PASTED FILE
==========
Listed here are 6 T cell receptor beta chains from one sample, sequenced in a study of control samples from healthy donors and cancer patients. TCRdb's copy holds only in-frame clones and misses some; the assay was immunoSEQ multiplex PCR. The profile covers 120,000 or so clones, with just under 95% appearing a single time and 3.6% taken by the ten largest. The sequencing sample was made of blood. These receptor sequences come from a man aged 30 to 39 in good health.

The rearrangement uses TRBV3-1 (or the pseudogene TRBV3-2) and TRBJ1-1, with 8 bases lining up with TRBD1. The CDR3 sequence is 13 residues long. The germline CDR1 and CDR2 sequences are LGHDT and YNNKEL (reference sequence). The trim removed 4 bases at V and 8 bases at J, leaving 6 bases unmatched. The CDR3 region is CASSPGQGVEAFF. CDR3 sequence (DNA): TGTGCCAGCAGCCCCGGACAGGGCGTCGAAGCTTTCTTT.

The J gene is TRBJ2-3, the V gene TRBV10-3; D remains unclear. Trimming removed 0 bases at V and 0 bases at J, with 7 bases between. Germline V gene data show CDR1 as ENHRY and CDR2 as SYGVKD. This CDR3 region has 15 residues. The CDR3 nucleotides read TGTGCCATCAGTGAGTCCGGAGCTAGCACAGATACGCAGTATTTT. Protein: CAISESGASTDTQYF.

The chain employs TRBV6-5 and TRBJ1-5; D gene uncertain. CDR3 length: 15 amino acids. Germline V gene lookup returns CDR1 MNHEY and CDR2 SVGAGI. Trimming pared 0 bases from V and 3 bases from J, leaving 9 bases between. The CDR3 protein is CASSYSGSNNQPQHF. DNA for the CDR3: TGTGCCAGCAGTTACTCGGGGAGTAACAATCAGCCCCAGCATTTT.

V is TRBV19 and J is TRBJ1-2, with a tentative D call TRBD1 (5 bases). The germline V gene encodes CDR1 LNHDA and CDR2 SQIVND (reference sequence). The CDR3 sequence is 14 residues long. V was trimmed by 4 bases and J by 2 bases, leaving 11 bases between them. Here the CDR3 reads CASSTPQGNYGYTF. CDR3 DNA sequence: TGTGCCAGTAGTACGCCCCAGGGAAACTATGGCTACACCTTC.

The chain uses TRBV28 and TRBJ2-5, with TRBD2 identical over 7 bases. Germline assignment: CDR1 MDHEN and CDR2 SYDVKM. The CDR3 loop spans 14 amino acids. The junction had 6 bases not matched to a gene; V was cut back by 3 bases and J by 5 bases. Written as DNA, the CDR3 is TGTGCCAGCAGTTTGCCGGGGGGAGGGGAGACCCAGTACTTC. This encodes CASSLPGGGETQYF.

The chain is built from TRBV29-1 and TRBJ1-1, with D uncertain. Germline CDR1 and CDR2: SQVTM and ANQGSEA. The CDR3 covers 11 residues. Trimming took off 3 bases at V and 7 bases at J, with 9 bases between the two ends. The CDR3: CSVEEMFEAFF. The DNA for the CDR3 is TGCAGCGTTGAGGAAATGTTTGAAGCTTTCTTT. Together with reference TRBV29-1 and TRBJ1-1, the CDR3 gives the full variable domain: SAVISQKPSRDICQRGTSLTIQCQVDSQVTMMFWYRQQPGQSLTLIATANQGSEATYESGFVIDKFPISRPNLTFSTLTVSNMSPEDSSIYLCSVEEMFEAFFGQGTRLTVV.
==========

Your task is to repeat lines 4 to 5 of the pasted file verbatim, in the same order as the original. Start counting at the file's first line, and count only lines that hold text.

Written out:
The chain employs TRBV6-5 and TRBJ1-5; D gene uncertain. CDR3 length: 15 amino acids. Germline V gene lookup returns CDR1 MNHEY and CDR2 SVGAGI. Trimming pared 0 bases from V and 3 bases from J, leaving 9 bases between. The CDR3 protein is CASSYSGSNNQPQHF. DNA for the CDR3: TGTGCCAGCAGTTACTCGGGGAGTAACAATCAGCCCCAGCATTTT.

V is TRBV19 and J is TRBJ1-2, with a tentative D call TRBD1 (5 bases). The germline V gene encodes CDR1 LNHDA and CDR2 SQIVND (reference sequence). The CDR3 sequence is 14 residues long. V was trimmed by 4 bases and J by 2 bases, leaving 11 bases between them. Here the CDR3 reads CASSTPQGNYGYTF. CDR3 DNA sequence: TGTGCCAGTAGTACGCCCCAGGGAAACTATGGCTACACCTTC.